That impression doesn’t change when you first twist the conventional key and press the steering wheel mounted starter button. The engine flares a little as it catches, but then settles to an idle as smooth and restful as any other Lexus.
Prod the throttle, though, and the LFA hints a character about as far removed from any existing Lexus as you could possibly imagine. The engine revs rise and fall so quickly and with such a sharp timbre that it feels like a pure race engine. While a torque figure of 354 lb ft may look a little weedy next to rivals with larger capacity engines, or forced induction, there is no shortage of straight-line performance.
Lexus’s claim of 0-62mph in 3.7sec and a top speed of 202mph feel completely believable. You just need to keep the revs up to get the most from the engine. That's not something you’ll mind doing, because from 6000rpm onwards the engine produces one of the best engine notes of any car on sale. It’s similar to a V10 BMW M5, but higher pitched and a lot louder; more like a Carrera GT.
It is at this point you look at the cars the people at Lexus (or Toyota) have produced before and start wondering where on earth the LFA has come from. It is so raw, intense and manic.
What's more, the gearbox is no different. Because Lexus wanted the engine to rev with as little inertia as possible, it opted for a single clutch gearbox, which it also believes gives a greater sense of involvement than a double clutch gearbox. In its most extreme mode (there a four maps, and seven shift speeds) it works very well on full throttle upshifts at or near the limiter, and is certainly quick, but at anything less it feels a little too involving. In the less extreme modes, the change is slower and less physical, but still not smooth, and in its slowest mode, can feel like it is slipping the clutch. Overall the gearbox is one of only two things I’m not so sure about the LFA.
The other is the steering, which unusually for a supercar is electrically assisted. While it is super precise, and very quick it takes some getting used to, mostly because it is very light. There is a reasonable flow of information from the wheel, and the movement away from the straight-ahead is progressive, but the LFA does not steer as intuitively as the best sportscars.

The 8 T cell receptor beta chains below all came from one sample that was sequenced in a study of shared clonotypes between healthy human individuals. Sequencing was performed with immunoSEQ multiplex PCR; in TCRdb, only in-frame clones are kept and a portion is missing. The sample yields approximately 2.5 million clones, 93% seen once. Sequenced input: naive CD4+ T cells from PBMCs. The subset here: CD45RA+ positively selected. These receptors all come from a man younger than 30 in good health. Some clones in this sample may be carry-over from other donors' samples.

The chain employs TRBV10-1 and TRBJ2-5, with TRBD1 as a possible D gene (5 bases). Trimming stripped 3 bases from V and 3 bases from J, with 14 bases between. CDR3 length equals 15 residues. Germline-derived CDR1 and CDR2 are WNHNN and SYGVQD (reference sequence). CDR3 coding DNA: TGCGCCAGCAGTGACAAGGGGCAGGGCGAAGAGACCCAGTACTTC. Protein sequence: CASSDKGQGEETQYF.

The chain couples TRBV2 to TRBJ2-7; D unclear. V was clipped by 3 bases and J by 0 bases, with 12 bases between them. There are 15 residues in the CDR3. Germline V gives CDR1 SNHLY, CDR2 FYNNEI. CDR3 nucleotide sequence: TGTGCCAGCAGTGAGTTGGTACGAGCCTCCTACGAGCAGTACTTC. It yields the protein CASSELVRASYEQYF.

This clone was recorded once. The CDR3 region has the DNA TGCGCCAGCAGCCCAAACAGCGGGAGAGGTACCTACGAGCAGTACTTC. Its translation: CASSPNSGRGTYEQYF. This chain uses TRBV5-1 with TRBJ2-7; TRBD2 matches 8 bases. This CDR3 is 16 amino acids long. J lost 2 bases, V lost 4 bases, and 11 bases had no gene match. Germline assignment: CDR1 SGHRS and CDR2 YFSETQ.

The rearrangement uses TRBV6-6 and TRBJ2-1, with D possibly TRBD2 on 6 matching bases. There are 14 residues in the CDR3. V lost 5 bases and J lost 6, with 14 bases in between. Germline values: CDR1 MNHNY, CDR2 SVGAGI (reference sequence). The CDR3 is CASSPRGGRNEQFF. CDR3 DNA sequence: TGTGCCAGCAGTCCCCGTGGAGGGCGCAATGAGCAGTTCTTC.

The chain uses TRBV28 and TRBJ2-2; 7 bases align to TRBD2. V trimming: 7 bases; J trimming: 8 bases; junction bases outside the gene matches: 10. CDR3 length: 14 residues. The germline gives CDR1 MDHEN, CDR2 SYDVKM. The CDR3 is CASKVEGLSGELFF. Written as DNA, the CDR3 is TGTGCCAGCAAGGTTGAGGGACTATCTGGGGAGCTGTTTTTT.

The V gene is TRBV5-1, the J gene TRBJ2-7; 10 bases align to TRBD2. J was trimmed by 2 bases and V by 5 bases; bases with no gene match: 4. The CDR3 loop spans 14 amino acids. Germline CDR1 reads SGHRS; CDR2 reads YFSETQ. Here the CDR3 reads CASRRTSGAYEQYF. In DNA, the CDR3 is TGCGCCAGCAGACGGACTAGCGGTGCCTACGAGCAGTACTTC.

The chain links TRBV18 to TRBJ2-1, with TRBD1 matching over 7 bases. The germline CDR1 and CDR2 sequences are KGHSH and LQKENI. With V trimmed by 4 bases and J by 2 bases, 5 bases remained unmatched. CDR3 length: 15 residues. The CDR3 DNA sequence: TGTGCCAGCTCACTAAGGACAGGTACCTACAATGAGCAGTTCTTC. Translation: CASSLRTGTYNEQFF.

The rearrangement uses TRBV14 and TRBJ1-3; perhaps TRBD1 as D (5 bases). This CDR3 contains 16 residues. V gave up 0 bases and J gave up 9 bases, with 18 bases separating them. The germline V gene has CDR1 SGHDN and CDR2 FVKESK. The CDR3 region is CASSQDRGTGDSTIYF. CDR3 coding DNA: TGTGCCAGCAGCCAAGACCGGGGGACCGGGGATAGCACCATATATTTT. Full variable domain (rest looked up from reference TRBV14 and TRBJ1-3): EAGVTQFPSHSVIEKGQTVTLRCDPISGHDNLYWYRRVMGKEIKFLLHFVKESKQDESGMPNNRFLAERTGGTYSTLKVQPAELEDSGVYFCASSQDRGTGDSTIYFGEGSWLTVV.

Small question mark over the steering aside, the LFA handles brilliantly. With extensive use of carbonfibre the LFA is a) pretty light for a front-engineed supercar at 1480kg, and b) incredibly rigid. And on the road you can feel this lightness and strength in the LFA’s willingness to change direction, with minimal roll and zero flex. Like the engine there is very little inertia, combined (on a dry road at least) with masses of lateral grip.
The brakes, which are carbon ceramic are monumentally strong, but also precise.
Should I buy one?
That is the tricky question. Firstly because Lexus is asking a whooping amount of money for it, and secondly because it will only produce 500 examples.
What is clear though, is that the LFA is packed with technology that has been developed to an incredibly high standard, presumably at astronomical cost to Toyota. And we’d guess that for some individuals, gaining access to such exclusive technology will justify the LFA’s price.
What’s more impressive though, is that the LFA has a character of its own, rather follow a preset supercar template. That it is more solidly constructed than anything Italian, and less flamboyant, is perhaps to be expected from a Lexus. What’s surprising though is how honed and sharp it feels to drive. While it has GT qualities it’s no soft-edged GT. Instead it is a serious and credible supercar.